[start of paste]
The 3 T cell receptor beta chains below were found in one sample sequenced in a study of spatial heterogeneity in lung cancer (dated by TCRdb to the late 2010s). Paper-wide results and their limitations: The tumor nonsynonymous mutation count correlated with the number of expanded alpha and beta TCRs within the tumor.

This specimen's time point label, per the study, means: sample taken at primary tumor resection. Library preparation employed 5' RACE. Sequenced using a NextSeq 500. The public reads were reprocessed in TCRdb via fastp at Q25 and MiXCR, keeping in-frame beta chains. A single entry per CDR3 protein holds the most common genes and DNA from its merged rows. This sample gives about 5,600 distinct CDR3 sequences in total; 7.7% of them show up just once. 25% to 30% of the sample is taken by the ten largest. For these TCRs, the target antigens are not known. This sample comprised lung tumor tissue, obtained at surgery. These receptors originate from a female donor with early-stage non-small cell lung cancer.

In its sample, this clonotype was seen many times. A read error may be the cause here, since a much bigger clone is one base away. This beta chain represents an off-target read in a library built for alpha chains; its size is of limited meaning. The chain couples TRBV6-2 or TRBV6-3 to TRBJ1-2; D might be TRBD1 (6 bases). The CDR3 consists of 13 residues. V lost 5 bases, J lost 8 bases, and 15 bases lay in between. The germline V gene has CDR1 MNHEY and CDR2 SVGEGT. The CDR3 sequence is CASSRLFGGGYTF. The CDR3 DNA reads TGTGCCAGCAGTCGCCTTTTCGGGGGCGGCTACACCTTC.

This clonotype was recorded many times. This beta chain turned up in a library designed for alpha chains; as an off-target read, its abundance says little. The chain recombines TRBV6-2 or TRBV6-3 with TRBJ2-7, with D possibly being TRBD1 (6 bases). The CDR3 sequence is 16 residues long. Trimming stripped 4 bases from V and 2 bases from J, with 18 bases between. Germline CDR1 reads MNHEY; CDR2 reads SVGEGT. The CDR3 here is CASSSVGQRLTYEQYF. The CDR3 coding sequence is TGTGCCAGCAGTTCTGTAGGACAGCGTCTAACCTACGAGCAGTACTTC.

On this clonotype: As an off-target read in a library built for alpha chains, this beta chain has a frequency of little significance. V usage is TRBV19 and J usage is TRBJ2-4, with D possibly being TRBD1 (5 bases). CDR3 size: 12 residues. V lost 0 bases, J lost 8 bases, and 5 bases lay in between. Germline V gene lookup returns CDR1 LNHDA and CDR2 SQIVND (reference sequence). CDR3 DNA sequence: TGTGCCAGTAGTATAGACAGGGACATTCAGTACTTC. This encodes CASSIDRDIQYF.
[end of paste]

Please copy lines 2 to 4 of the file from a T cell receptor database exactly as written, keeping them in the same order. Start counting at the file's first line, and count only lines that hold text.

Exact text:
This specimen's time point label, per the study, means: sample taken at primary tumor resection. Library preparation employed 5' RACE. Sequenced using a NextSeq 500. The public reads were reprocessed in TCRdb via fastp at Q25 and MiXCR, keeping in-frame beta chains. A single entry per CDR3 protein holds the most common genes and DNA from its merged rows. This sample gives about 5,600 distinct CDR3 sequences in total; 7.7% of them show up just once. 25% to 30% of the sample is taken by the ten largest. For these TCRs, the target antigens are not known. This sample comprised lung tumor tissue, obtained at surgery. These receptors originate from a female donor with early-stage non-small cell lung cancer.

In its sample, this clonotype was seen many times. A read error may be the cause here, since a much bigger clone is one base away. This beta chain represents an off-target read in a library built for alpha chains; its size is of limited meaning. The chain couples TRBV6-2 or TRBV6-3 to TRBJ1-2; D might be TRBD1 (6 bases). The CDR3 consists of 13 residues. V lost 5 bases, J lost 8 bases, and 15 bases lay in between. The germline V gene has CDR1 MNHEY and CDR2 SVGEGT. The CDR3 sequence is CASSRLFGGGYTF. The CDR3 DNA reads TGTGCCAGCAGTCGCCTTTTCGGGGGCGGCTACACCTTC.

This clonotype was recorded many times. This beta chain turned up in a library designed for alpha chains; as an off-target read, its abundance says little. The chain recombines TRBV6-2 or TRBV6-3 with TRBJ2-7, with D possibly being TRBD1 (6 bases). The CDR3 sequence is 16 residues long. Trimming stripped 4 bases from V and 2 bases from J, with 18 bases between. Germline CDR1 reads MNHEY; CDR2 reads SVGEGT. The CDR3 here is CASSSVGQRLTYEQYF. The CDR3 coding sequence is TGTGCCAGCAGTTCTGTAGGACAGCGTCTAACCTACGAGCAGTACTTC.